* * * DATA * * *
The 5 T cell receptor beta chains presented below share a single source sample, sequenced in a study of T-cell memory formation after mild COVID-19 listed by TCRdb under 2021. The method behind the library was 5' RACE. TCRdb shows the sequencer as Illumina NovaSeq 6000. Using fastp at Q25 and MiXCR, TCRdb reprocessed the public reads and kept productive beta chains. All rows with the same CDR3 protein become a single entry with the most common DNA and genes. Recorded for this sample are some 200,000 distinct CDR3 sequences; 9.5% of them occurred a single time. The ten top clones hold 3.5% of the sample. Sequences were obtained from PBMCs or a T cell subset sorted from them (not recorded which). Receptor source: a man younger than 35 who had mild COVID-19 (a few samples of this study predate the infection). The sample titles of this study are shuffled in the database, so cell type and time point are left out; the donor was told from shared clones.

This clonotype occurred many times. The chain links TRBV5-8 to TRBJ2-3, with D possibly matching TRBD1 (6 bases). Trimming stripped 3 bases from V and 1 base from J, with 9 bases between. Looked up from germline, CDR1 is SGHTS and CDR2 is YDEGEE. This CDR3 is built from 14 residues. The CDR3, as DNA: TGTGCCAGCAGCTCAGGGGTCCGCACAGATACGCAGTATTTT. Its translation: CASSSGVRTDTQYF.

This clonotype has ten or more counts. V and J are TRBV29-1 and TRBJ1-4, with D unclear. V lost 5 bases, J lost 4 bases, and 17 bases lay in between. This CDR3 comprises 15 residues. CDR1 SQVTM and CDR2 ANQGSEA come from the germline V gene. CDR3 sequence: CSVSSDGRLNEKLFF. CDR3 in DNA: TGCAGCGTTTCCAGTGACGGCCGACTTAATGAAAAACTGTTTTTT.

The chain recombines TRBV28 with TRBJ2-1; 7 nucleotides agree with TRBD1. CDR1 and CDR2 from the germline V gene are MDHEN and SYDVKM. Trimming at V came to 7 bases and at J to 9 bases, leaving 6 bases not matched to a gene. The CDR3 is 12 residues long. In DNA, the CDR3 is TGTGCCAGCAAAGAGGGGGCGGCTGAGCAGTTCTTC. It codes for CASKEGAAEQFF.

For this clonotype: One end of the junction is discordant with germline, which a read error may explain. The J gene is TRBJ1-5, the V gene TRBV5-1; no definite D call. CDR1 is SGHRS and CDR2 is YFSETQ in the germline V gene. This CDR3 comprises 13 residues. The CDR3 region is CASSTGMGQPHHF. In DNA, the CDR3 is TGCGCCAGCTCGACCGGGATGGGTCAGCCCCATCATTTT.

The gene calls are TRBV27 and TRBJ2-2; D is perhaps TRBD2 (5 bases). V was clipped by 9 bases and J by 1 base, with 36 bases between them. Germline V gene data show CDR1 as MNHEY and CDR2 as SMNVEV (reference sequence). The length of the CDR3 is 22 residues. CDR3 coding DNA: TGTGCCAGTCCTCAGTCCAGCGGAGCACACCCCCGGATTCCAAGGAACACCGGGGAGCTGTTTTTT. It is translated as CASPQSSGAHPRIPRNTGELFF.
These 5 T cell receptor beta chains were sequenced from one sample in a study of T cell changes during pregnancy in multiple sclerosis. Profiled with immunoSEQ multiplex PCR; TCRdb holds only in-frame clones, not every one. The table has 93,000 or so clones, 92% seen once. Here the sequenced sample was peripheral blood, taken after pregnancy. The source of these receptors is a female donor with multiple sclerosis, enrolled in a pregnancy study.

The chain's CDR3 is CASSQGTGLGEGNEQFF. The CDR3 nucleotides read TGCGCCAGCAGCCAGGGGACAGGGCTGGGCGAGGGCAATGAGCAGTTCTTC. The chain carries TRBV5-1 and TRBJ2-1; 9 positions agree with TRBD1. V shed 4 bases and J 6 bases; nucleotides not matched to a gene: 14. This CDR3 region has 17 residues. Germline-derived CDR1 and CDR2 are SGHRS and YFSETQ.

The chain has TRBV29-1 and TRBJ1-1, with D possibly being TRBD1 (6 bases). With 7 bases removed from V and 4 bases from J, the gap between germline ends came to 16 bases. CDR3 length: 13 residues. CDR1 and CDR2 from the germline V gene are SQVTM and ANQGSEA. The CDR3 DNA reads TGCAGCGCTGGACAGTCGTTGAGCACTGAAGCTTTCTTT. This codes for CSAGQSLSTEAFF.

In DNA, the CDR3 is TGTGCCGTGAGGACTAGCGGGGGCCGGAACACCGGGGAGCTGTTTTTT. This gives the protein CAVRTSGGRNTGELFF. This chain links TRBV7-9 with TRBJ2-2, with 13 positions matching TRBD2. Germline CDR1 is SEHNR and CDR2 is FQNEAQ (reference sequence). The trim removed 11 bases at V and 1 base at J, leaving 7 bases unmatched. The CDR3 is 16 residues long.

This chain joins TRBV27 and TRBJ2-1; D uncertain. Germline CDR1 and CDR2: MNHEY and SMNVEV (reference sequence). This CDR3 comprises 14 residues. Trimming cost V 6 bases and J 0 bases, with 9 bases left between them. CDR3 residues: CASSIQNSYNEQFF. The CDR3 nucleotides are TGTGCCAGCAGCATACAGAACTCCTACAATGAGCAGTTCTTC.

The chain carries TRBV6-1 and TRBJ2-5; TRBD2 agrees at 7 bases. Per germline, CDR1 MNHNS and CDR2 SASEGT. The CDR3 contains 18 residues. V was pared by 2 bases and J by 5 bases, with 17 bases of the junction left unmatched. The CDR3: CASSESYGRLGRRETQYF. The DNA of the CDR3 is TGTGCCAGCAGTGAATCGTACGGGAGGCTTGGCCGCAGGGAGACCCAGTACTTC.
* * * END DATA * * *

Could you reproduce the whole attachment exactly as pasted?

The 5 T cell receptor beta chains presented below share a single source sample, sequenced in a study of T-cell memory formation after mild COVID-19 listed by TCRdb under 2021. The method behind the library was 5' RACE. TCRdb shows the sequencer as Illumina NovaSeq 6000. Using fastp at Q25 and MiXCR, TCRdb reprocessed the public reads and kept productive beta chains. All rows with the same CDR3 protein become a single entry with the most common DNA and genes. Recorded for this sample are some 200,000 distinct CDR3 sequences; 9.5% of them occurred a single time. The ten top clones hold 3.5% of the sample. Sequences were obtained from PBMCs or a T cell subset sorted from them (not recorded which). Receptor source: a man younger than 35 who had mild COVID-19 (a few samples of this study predate the infection). The sample titles of this study are shuffled in the database, so cell type and time point are left out; the donor was told from shared clones.

This clonotype occurred many times. The chain links TRBV5-8 to TRBJ2-3, with D possibly matching TRBD1 (6 bases). Trimming stripped 3 bases from V and 1 base from J, with 9 bases between. Looked up from germline, CDR1 is SGHTS and CDR2 is YDEGEE. This CDR3 is built from 14 residues. The CDR3, as DNA: TGTGCCAGCAGCTCAGGGGTCCGCACAGATACGCAGTATTTT. Its translation: CASSSGVRTDTQYF.

This clonotype has ten or more counts. V and J are TRBV29-1 and TRBJ1-4, with D unclear. V lost 5 bases, J lost 4 bases, and 17 bases lay in between. This CDR3 comprises 15 residues. CDR1 SQVTM and CDR2 ANQGSEA come from the germline V gene. CDR3 sequence: CSVSSDGRLNEKLFF. CDR3 in DNA: TGCAGCGTTTCCAGTGACGGCCGACTTAATGAAAAACTGTTTTTT.

The chain recombines TRBV28 with TRBJ2-1; 7 nucleotides agree with TRBD1. CDR1 and CDR2 from the germline V gene are MDHEN and SYDVKM. Trimming at V came to 7 bases and at J to 9 bases, leaving 6 bases not matched to a gene. The CDR3 is 12 residues long. In DNA, the CDR3 is TGTGCCAGCAAAGAGGGGGCGGCTGAGCAGTTCTTC. It codes for CASKEGAAEQFF.

For this clonotype: One end of the junction is discordant with germline, which a read error may explain. The J gene is TRBJ1-5, the V gene TRBV5-1; no definite D call. CDR1 is SGHRS and CDR2 is YFSETQ in the germline V gene. This CDR3 comprises 13 residues. The CDR3 region is CASSTGMGQPHHF. In DNA, the CDR3 is TGCGCCAGCTCGACCGGGATGGGTCAGCCCCATCATTTT.

The gene calls are TRBV27 and TRBJ2-2; D is perhaps TRBD2 (5 bases). V was clipped by 9 bases and J by 1 base, with 36 bases between them. Germline V gene data show CDR1 as MNHEY and CDR2 as SMNVEV (reference sequence). The length of the CDR3 is 22 residues. CDR3 coding DNA: TGTGCCAGTCCTCAGTCCAGCGGAGCACACCCCCGGATTCCAAGGAACACCGGGGAGCTGTTTTTT. It is translated as CASPQSSGAHPRIPRNTGELFF.
These 5 T cell receptor beta chains were sequenced from one sample in a study of T cell changes during pregnancy in multiple sclerosis. Profiled with immunoSEQ multiplex PCR; TCRdb holds only in-frame clones, not every one. The table has 93,000 or so clones, 92% seen once. Here the sequenced sample was peripheral blood, taken after pregnancy. The source of these receptors is a female donor with multiple sclerosis, enrolled in a pregnancy study.

The chain's CDR3 is CASSQGTGLGEGNEQFF. The CDR3 nucleotides read TGCGCCAGCAGCCAGGGGACAGGGCTGGGCGAGGGCAATGAGCAGTTCTTC. The chain carries TRBV5-1 and TRBJ2-1; 9 positions agree with TRBD1. V shed 4 bases and J 6 bases; nucleotides not matched to a gene: 14. This CDR3 region has 17 residues. Germline-derived CDR1 and CDR2 are SGHRS and YFSETQ.

The chain has TRBV29-1 and TRBJ1-1, with D possibly being TRBD1 (6 bases). With 7 bases removed from V and 4 bases from J, the gap between germline ends came to 16 bases. CDR3 length: 13 residues. CDR1 and CDR2 from the germline V gene are SQVTM and ANQGSEA. The CDR3 DNA reads TGCAGCGCTGGACAGTCGTTGAGCACTGAAGCTTTCTTT. This codes for CSAGQSLSTEAFF.

In DNA, the CDR3 is TGTGCCGTGAGGACTAGCGGGGGCCGGAACACCGGGGAGCTGTTTTTT. This gives the protein CAVRTSGGRNTGELFF. This chain links TRBV7-9 with TRBJ2-2, with 13 positions matching TRBD2. Germline CDR1 is SEHNR and CDR2 is FQNEAQ (reference sequence). The trim removed 11 bases at V and 1 base at J, leaving 7 bases unmatched. The CDR3 is 16 residues long.

This chain joins TRBV27 and TRBJ2-1; D uncertain. Germline CDR1 and CDR2: MNHEY and SMNVEV (reference sequence). This CDR3 comprises 14 residues. Trimming cost V 6 bases and J 0 bases, with 9 bases left between them. CDR3 residues: CASSIQNSYNEQFF. The CDR3 nucleotides are TGTGCCAGCAGCATACAGAACTCCTACAATGAGCAGTTCTTC.

The chain carries TRBV6-1 and TRBJ2-5; TRBD2 agrees at 7 bases. Per germline, CDR1 MNHNS and CDR2 SASEGT. The CDR3 contains 18 residues. V was pared by 2 bases and J by 5 bases, with 17 bases of the junction left unmatched. The CDR3: CASSESYGRLGRRETQYF. The DNA of the CDR3 is TGTGCCAGCAGTGAATCGTACGGGAGGCTTGGCCGCAGGGAGACCCAGTACTTC.